Protocol for the mixed-methods process and context evaluation of the TB & Tobacco randomised controlled trial in Bangladesh and Pakistan: a hybrid effectiveness-implementation study

Melanie Boeckmann, Iveta Nohavova, Omara Fatima Dogar, Eva Kralikova, Alexandra Pankova, Rumana Huque, Razia Fatima, Maryam Noor, Helen Elsey, Aziz Sheikh, Kamran Siddiqi, Daniel Kotz

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Introduction Tuberculosis (TB) remains a significant public health problem in South Asia. Tobacco use increases the risks of TB infection and TB progression. The TB& Tobacco placebo-controlled randomised trial aims to (1) assess the effectiveness of the tobacco cessation medication cytisine versus placebo when combined with behavioural support and (2) implement tobacco cessation medication and behavioural support as part of general TB care in Bangladesh and Pakistan. This paper summarises the process and context evaluation protocol embedded in the effectiveness-implementation hybrid design. Methods and analysis We are conducting a mixed-methods process and context evaluation informed by an intervention logic model that draws on the UK Medical Research Council's Process Evaluation Guidance. Our approach includes quantitative and qualitative data collection on context, recruitment, reach, dose delivered, dose received and fidelity. Quantitative data include patient characteristics, reach of recruitment among eligible patients, routine trial data on dose delivered and dose received, and a COM-B ('capability', 'opportunity', 'motivation' and 'behaviour') questionnaire filled in by participating health workers. Qualitative data include semistructured interviews with TB health workers and patients, and with policy-makers at district and central levels in each country. Interviews will be analysed using the framework approach. The behavioural intervention delivery is audio recorded and assessed using a predefined fidelity coding index based on behavioural change technique taxonomy. Ethics and dissemination The study complies with the guidelines of the Declaration of Helsinki. Ethics approval for the study and process evaluation was granted by the University of Leeds (qualitative components), University of York (trial data and fidelity assessment), Bangladesh Medical Research Council and Bangladesh Drug Administration (trial data and qualitative components) and Pakistan Medical Research Council (trial data and qualitative components). Results of this research will be disseminated through reports to stakeholders and peer-reviewed publications and conference presentations.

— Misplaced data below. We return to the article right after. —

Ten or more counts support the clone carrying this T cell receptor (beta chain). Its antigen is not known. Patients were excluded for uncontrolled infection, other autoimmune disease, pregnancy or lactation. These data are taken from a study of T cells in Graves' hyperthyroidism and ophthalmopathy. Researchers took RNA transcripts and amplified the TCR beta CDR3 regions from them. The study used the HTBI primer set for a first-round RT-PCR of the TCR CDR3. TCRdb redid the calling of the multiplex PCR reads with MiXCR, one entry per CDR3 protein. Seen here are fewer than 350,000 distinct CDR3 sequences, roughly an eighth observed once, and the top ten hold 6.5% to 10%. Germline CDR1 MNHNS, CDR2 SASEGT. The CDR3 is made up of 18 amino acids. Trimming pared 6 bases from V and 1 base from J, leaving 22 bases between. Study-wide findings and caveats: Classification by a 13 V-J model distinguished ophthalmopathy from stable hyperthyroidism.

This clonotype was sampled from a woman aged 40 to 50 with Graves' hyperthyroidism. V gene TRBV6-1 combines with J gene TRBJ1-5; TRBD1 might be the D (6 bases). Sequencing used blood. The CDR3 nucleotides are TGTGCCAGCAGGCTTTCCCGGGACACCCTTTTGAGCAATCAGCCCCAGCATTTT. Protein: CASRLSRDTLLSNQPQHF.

Original languageEnglish
Pages (from-to)e019878
Number of pages11
JournalBMJ Open
Issue number3
Publication statusPublished - 30 Mar 2018

Bibliographical note

© Article author(s) (or their employer(s) unless otherwise stated in the text of the article) 2018. All rights reserved. No commercial use is permitted unless otherwise expressly granted.


  • clinical trials
  • epidemiology
  • organisation of health services
  • public health
  • qualitative research
  • tuberculosis

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